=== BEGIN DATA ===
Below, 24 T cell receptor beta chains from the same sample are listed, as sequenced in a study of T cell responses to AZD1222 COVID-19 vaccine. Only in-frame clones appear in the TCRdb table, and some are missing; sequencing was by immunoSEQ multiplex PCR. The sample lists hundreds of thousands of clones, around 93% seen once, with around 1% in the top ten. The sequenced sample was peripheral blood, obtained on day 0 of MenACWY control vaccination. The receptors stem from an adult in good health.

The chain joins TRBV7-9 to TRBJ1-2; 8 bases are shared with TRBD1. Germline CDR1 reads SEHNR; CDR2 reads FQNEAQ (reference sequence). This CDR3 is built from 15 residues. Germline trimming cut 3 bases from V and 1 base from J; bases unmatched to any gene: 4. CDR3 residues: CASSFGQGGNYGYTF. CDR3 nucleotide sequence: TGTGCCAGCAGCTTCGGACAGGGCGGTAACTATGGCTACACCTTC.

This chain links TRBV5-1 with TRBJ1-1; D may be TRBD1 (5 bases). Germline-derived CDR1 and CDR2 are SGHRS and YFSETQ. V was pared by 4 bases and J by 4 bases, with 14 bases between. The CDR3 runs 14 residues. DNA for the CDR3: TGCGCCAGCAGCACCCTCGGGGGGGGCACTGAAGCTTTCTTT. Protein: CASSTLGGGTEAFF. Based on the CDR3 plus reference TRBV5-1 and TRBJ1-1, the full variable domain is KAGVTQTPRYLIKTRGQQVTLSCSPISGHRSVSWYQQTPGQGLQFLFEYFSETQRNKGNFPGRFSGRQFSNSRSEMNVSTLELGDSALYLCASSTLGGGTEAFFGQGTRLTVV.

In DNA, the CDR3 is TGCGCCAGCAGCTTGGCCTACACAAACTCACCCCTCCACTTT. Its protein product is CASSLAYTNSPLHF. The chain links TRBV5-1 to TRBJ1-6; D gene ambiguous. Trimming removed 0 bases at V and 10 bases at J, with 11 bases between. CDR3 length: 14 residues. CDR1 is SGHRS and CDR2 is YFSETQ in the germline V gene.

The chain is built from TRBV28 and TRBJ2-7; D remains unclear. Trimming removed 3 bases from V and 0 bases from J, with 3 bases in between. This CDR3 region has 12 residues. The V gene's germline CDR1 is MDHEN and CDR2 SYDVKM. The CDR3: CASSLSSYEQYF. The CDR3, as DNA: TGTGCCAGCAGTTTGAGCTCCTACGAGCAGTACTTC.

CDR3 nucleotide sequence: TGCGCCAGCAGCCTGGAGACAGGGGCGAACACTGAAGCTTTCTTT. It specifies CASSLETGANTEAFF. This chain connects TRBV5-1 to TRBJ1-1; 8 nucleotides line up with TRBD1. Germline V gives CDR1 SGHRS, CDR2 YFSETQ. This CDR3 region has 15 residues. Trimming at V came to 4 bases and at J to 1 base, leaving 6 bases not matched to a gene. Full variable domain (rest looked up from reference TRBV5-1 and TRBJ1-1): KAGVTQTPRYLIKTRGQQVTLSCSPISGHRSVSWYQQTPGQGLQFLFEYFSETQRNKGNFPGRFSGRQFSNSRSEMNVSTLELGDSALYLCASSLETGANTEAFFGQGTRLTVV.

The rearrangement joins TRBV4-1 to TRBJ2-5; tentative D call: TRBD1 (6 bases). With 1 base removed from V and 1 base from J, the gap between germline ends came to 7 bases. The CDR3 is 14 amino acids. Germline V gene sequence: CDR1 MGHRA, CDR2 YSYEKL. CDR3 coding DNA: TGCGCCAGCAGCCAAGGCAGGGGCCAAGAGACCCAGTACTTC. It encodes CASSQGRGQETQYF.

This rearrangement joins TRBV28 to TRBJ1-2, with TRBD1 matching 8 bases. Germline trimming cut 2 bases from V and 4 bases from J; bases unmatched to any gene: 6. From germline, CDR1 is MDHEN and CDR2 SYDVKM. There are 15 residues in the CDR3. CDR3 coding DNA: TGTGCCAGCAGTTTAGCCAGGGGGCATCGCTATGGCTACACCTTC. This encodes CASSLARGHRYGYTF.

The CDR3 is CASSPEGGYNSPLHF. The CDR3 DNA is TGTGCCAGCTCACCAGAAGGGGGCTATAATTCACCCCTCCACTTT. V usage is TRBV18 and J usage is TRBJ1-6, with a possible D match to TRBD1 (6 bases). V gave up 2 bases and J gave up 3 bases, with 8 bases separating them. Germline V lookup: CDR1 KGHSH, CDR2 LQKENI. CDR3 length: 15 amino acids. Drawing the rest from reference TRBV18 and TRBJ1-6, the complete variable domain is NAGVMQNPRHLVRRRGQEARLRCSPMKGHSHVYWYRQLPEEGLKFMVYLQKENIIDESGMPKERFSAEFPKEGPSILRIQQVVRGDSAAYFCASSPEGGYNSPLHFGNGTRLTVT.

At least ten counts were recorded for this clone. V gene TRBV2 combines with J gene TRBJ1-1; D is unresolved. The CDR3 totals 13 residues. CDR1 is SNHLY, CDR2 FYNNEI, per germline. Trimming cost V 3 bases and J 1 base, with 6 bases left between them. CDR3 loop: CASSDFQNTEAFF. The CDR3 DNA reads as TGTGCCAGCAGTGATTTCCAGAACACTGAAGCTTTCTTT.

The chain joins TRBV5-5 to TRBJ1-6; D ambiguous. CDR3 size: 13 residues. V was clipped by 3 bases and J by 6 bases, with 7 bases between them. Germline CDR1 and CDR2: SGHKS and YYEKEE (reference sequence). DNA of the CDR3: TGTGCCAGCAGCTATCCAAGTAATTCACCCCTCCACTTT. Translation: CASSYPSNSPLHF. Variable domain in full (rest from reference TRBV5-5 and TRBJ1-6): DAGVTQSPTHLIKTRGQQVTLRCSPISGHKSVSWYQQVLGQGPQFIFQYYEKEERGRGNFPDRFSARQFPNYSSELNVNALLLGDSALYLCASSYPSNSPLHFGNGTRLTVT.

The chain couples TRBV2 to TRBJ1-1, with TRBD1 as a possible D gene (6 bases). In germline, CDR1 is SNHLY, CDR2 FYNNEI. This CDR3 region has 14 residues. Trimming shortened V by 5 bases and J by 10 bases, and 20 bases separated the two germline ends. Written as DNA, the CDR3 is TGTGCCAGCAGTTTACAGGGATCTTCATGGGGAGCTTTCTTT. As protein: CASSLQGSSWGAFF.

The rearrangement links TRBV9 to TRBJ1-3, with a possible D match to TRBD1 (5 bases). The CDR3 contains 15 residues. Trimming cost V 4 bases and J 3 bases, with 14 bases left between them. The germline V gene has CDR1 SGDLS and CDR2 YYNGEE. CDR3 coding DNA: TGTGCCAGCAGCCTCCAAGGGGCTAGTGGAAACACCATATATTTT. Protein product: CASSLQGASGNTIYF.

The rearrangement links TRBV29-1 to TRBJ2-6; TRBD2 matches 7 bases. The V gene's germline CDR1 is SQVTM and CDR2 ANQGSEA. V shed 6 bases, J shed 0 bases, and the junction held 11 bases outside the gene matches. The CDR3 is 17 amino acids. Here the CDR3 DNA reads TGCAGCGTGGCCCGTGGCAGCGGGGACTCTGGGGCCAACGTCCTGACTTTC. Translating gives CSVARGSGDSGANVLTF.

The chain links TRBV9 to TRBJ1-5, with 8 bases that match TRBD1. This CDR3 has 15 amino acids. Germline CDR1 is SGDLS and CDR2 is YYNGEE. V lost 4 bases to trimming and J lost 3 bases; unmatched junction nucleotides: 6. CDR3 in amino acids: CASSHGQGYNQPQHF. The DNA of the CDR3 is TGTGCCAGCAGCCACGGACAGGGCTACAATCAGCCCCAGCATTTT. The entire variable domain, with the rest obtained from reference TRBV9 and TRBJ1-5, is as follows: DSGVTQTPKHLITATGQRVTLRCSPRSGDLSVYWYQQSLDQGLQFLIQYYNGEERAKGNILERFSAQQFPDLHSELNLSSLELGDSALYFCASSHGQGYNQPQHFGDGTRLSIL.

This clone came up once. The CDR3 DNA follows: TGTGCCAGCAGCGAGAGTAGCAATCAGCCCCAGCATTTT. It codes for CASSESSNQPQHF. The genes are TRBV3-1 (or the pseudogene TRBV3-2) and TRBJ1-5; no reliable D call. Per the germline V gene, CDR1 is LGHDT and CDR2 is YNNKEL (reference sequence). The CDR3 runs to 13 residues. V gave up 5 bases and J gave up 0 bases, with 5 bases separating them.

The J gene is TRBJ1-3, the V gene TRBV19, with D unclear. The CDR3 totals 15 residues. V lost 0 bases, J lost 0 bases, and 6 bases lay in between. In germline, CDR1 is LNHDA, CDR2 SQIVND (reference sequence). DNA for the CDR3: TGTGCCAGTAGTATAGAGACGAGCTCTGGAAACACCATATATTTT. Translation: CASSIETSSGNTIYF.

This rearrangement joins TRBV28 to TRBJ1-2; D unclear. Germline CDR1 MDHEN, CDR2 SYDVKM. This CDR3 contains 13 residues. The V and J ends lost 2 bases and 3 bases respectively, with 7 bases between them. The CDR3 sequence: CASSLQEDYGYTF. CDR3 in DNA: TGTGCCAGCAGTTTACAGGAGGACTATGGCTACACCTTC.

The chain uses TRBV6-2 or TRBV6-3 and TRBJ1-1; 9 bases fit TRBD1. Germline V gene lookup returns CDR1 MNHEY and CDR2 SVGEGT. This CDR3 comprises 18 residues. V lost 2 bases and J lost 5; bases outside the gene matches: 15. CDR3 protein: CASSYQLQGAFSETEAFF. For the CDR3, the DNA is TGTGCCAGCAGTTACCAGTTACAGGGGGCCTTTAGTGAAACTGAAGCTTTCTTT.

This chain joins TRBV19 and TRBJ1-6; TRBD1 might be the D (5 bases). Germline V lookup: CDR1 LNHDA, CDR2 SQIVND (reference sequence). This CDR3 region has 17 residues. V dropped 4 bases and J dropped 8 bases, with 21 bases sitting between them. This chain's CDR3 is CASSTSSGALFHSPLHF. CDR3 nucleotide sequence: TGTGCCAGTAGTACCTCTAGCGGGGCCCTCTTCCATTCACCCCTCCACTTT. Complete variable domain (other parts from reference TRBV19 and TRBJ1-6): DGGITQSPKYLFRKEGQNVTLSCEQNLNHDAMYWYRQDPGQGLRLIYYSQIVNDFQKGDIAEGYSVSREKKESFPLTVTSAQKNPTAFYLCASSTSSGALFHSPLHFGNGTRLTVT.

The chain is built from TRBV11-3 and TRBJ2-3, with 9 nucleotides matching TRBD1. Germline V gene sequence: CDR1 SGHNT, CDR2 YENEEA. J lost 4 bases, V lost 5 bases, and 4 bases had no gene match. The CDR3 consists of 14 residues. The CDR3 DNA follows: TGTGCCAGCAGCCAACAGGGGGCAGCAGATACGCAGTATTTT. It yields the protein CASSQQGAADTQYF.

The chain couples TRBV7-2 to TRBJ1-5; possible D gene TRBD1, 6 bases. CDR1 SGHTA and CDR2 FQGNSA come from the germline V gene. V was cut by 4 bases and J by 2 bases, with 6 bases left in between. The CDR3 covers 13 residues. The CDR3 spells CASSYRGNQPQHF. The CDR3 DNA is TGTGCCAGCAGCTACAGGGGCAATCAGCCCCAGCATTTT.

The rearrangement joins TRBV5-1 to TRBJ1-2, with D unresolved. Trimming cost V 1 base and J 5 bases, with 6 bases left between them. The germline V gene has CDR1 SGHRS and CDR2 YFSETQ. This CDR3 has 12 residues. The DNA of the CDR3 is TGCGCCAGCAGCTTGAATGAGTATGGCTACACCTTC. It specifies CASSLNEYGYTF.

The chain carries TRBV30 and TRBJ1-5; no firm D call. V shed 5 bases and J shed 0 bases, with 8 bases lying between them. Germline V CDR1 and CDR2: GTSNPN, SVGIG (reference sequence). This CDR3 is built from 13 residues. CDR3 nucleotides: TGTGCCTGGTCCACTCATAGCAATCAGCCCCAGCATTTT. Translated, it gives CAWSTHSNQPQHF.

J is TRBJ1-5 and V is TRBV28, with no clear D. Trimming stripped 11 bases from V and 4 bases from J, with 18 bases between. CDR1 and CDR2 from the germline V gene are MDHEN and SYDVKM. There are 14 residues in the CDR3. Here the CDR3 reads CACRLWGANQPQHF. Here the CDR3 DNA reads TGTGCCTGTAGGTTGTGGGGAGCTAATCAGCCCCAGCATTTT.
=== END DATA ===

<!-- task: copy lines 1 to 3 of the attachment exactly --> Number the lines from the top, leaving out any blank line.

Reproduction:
Below, 24 T cell receptor beta chains from the same sample are listed, as sequenced in a study of T cell responses to AZD1222 COVID-19 vaccine. Only in-frame clones appear in the TCRdb table, and some are missing; sequencing was by immunoSEQ multiplex PCR. The sample lists hundreds of thousands of clones, around 93% seen once, with around 1% in the top ten. The sequenced sample was peripheral blood, obtained on day 0 of MenACWY control vaccination. The receptors stem from an adult in good health.

The chain joins TRBV7-9 to TRBJ1-2; 8 bases are shared with TRBD1. Germline CDR1 reads SEHNR; CDR2 reads FQNEAQ (reference sequence). This CDR3 is built from 15 residues. Germline trimming cut 3 bases from V and 1 base from J; bases unmatched to any gene: 4. CDR3 residues: CASSFGQGGNYGYTF. CDR3 nucleotide sequence: TGTGCCAGCAGCTTCGGACAGGGCGGTAACTATGGCTACACCTTC.

This chain links TRBV5-1 with TRBJ1-1; D may be TRBD1 (5 bases). Germline-derived CDR1 and CDR2 are SGHRS and YFSETQ. V was pared by 4 bases and J by 4 bases, with 14 bases between. The CDR3 runs 14 residues. DNA for the CDR3: TGCGCCAGCAGCACCCTCGGGGGGGGCACTGAAGCTTTCTTT. Protein: CASSTLGGGTEAFF. Based on the CDR3 plus reference TRBV5-1 and TRBJ1-1, the full variable domain is KAGVTQTPRYLIKTRGQQVTLSCSPISGHRSVSWYQQTPGQGLQFLFEYFSETQRNKGNFPGRFSGRQFSNSRSEMNVSTLELGDSALYLCASSTLGGGTEAFFGQGTRLTVV.